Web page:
I like the turning of the question, but I do not agree that things are the way they are “because He is God”. I think we are simply children who cannot fathom the reasons our Heavenly Father would allow justice and free agency to unfold in the same way my two-year-old daughter cannot comprehend me allowing her brothers and sister to reap the consequences of breaking rules or being lazy. If they get spanked, it’s not because I don’t love them. Still, I understand his reasons because people so love to ask of God what’s wrong with the world when simple investigation would yield that without righteousness there can be no peace. The Hawaiians knew that the life of the land is perpetuated in righteousness. Ua Mau Ke Ea O Ka Aina I Ka Pono. It’s not God’s fault.
I flat out disagree with Chan’s statement “because none of us are good” under the the bolded paragraph leader “God is fair and just.” I mean, I get that he thinks God is this really big, bright entity with power and glory. I thought that about my dad when I was little, too. We are just children. I know that none of us could be sacrificed for sin in the way that Jesus Christ atoned because of his sinlessness, but we are inherently good.
I agree with Chan when he talks about the awesomeness of everything God has made and is and how it takes quiet contemplation to really grasp it and even then, we’d fail to comprehend it all. I think of Psalm 46, “Be still, and know that I am God,” and that’s really the basis of Chan’s message.
I disagree that “God hates and must punish sin”. I believe that the foundation for the world was set and certain principles cannot be broken, so yeah, you’re going to get yours, but not because he’s compelled in any way by hatred. Saying you hate sin is not the same as saying you will punish sin because you hate it. Right?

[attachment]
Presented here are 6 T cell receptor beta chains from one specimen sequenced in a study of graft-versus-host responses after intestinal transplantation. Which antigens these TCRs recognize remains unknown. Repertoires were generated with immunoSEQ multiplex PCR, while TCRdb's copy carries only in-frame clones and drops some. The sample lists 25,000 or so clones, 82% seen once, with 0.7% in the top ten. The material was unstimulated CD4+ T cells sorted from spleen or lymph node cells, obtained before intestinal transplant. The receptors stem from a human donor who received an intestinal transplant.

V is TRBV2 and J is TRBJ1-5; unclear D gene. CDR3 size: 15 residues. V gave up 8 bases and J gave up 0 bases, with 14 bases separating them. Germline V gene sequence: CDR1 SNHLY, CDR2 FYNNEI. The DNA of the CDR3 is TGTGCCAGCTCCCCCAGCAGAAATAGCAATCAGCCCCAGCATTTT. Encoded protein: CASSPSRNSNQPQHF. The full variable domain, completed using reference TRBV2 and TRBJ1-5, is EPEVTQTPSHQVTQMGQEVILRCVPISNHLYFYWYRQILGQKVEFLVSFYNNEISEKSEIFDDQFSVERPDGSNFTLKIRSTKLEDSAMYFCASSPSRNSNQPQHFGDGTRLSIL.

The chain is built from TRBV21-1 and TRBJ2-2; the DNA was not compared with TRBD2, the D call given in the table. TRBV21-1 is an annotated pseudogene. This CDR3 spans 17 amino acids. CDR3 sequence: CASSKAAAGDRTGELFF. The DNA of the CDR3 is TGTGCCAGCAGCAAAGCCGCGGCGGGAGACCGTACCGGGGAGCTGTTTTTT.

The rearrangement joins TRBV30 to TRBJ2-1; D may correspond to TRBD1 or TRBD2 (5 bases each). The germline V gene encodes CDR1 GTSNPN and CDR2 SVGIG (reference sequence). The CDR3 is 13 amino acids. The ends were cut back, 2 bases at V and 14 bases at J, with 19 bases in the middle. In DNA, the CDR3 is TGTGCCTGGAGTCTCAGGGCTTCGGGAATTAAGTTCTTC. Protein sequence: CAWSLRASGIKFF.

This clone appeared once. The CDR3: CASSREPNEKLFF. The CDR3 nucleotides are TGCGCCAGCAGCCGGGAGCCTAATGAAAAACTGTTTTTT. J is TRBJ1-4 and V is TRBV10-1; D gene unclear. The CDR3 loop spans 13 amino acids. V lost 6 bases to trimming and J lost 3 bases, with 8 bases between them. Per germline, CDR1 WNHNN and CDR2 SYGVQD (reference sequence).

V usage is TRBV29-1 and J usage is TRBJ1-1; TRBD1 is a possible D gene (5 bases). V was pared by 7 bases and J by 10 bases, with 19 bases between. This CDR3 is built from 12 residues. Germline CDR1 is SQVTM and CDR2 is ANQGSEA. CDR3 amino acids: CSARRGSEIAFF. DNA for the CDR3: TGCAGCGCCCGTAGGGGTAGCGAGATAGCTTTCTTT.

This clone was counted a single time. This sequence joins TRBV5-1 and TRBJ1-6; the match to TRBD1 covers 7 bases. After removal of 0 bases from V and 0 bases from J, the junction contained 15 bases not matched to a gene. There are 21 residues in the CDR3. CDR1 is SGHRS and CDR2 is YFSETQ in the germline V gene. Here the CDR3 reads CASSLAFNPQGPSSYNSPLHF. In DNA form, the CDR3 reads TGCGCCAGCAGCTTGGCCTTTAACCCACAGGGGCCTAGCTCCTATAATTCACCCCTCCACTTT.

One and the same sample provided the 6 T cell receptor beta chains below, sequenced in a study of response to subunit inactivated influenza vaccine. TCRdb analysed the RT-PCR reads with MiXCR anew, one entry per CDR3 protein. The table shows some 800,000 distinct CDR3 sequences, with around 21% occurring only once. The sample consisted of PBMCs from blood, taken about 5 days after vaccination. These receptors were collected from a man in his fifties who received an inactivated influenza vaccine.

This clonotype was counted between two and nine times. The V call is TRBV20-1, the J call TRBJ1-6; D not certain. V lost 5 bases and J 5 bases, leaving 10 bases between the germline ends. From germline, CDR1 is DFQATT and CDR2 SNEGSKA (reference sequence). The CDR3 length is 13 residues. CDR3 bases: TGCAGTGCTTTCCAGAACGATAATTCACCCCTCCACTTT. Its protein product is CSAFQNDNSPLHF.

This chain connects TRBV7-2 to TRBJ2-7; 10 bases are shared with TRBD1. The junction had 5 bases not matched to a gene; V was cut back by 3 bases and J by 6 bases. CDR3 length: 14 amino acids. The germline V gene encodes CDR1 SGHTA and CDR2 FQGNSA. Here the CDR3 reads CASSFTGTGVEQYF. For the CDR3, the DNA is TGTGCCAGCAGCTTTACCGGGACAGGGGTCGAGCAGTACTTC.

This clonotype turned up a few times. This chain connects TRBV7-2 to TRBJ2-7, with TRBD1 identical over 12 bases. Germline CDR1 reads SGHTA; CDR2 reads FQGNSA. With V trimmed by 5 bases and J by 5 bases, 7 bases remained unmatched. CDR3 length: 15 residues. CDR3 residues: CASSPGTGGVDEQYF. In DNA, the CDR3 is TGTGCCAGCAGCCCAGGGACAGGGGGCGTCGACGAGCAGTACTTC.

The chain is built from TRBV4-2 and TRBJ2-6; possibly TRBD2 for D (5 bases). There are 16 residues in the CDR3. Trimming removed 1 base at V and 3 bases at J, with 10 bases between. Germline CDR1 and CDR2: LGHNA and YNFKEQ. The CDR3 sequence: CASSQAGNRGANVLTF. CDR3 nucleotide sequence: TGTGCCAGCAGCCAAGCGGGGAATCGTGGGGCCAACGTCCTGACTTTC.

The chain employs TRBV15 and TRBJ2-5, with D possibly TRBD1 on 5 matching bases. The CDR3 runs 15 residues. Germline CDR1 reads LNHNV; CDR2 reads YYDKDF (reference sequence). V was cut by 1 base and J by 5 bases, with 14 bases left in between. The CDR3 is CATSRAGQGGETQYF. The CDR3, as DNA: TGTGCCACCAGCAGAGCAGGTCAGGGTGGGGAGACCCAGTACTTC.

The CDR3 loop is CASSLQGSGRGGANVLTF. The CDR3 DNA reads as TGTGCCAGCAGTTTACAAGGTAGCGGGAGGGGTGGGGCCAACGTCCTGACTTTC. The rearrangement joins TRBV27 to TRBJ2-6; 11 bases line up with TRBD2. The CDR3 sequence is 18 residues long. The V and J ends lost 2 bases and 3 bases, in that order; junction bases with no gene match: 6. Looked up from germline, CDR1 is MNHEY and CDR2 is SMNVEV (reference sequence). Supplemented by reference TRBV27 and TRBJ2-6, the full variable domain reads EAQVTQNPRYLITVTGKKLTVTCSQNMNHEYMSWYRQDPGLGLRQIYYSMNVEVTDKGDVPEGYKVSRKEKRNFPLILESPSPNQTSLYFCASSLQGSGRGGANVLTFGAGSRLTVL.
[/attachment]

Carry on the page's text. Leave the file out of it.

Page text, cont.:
As for the rest of the chapter under the heading “Before the Throne”, I will not launch into what’s what since I read the King James’ Translation of the Bible and believe that there was a lot of symbolism and imagery used. I understand that Chan wants us to feel the weight of the differences between God, who is “mighty” and “fearsome”, and man who is “puny” in comparison, though, so we’ll leave it at that. Still, I thought his interpretation was beautiful.
I am grateful for a high school student who shared his reaction to this book because it allowed me to see the kind of person I have for a cousin and to feel connected to my family. (Yay, technology!) It also let me take inventory of myself and have a reaction of my own.
I do so want to follow the Savior Jesus Christ and live as he would want me to. I hope that I will apply the inspiration I receive from those with the gift to inspire reverence and love for gospel truths, not just be fed for an hour and then walk away forgetting. I want the fruits of my lifestyle to be consistent with my beliefs. Mostly, I want my faith in Jesus Christ to grow and strengthen into not just a belief in him, but to believe him when he says, “Come unto me, all ye that labour and are heavy laden, and I will give you rest. Take my yoke upon you, and learn of me; for I am meek and lowly of heart: and ye shall find rest unto your souls. For my yoke is easy, and my burden is light.” (Matthew 11:28-30)